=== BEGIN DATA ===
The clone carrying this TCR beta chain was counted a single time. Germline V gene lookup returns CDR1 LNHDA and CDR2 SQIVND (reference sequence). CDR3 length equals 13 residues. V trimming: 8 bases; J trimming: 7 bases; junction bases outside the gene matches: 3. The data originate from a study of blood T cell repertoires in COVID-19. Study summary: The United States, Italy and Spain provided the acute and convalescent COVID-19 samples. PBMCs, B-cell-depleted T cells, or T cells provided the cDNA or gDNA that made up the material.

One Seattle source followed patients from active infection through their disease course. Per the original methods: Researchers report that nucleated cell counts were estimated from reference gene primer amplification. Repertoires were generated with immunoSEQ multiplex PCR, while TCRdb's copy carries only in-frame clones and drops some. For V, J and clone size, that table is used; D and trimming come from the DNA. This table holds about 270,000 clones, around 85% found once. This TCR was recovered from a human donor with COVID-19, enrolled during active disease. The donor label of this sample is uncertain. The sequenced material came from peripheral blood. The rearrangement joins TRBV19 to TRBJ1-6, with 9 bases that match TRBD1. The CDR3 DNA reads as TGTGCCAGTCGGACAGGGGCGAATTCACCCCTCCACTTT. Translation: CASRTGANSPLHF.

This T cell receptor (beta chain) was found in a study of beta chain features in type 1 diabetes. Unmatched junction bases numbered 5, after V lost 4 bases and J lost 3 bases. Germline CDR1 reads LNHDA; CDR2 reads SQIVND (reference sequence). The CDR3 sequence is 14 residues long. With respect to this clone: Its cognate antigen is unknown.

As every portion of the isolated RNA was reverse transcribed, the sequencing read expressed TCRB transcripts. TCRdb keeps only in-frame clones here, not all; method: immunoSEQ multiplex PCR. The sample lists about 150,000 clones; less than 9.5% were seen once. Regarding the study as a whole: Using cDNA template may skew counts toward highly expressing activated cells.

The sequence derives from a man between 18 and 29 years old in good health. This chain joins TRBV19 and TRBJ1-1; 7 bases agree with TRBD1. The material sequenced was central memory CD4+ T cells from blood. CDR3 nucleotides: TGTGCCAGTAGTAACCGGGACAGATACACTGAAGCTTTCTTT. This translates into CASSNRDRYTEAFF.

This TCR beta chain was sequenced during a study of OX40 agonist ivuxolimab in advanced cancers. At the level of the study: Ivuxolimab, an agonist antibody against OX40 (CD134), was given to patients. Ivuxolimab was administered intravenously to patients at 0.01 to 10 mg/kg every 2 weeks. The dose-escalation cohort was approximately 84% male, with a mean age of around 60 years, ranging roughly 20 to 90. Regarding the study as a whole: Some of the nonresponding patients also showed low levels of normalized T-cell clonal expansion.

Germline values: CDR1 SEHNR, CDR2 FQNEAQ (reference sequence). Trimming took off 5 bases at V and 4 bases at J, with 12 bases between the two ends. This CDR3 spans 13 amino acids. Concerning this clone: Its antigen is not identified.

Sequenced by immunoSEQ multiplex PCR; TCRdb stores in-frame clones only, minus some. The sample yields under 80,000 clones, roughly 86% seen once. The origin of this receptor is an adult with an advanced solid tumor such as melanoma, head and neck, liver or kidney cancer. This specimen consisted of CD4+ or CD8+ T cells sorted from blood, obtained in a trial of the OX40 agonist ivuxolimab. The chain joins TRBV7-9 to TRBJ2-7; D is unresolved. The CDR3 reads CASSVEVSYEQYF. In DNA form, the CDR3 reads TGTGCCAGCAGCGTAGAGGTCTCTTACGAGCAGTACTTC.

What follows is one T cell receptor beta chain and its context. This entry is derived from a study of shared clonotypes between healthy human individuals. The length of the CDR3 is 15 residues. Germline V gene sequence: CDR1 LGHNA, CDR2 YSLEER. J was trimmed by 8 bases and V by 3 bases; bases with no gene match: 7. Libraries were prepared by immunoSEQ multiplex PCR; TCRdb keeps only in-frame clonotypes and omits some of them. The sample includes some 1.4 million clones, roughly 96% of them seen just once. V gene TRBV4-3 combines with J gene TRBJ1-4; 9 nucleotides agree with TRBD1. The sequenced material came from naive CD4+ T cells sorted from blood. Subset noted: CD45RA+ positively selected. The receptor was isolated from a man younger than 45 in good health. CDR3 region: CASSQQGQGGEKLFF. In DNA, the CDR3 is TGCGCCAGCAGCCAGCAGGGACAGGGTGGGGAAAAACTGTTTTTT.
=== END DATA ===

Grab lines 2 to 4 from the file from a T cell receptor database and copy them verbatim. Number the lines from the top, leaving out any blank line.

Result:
One Seattle source followed patients from active infection through their disease course. Per the original methods: Researchers report that nucleated cell counts were estimated from reference gene primer amplification. Repertoires were generated with immunoSEQ multiplex PCR, while TCRdb's copy carries only in-frame clones and drops some. For V, J and clone size, that table is used; D and trimming come from the DNA. This table holds about 270,000 clones, around 85% found once. This TCR was recovered from a human donor with COVID-19, enrolled during active disease. The donor label of this sample is uncertain. The sequenced material came from peripheral blood. The rearrangement joins TRBV19 to TRBJ1-6, with 9 bases that match TRBD1. The CDR3 DNA reads as TGTGCCAGTCGGACAGGGGCGAATTCACCCCTCCACTTT. Translation: CASRTGANSPLHF.

This T cell receptor (beta chain) was found in a study of beta chain features in type 1 diabetes. Unmatched junction bases numbered 5, after V lost 4 bases and J lost 3 bases. Germline CDR1 reads LNHDA; CDR2 reads SQIVND (reference sequence). The CDR3 sequence is 14 residues long. With respect to this clone: Its cognate antigen is unknown.

As every portion of the isolated RNA was reverse transcribed, the sequencing read expressed TCRB transcripts. TCRdb keeps only in-frame clones here, not all; method: immunoSEQ multiplex PCR. The sample lists about 150,000 clones; less than 9.5% were seen once. Regarding the study as a whole: Using cDNA template may skew counts toward highly expressing activated cells.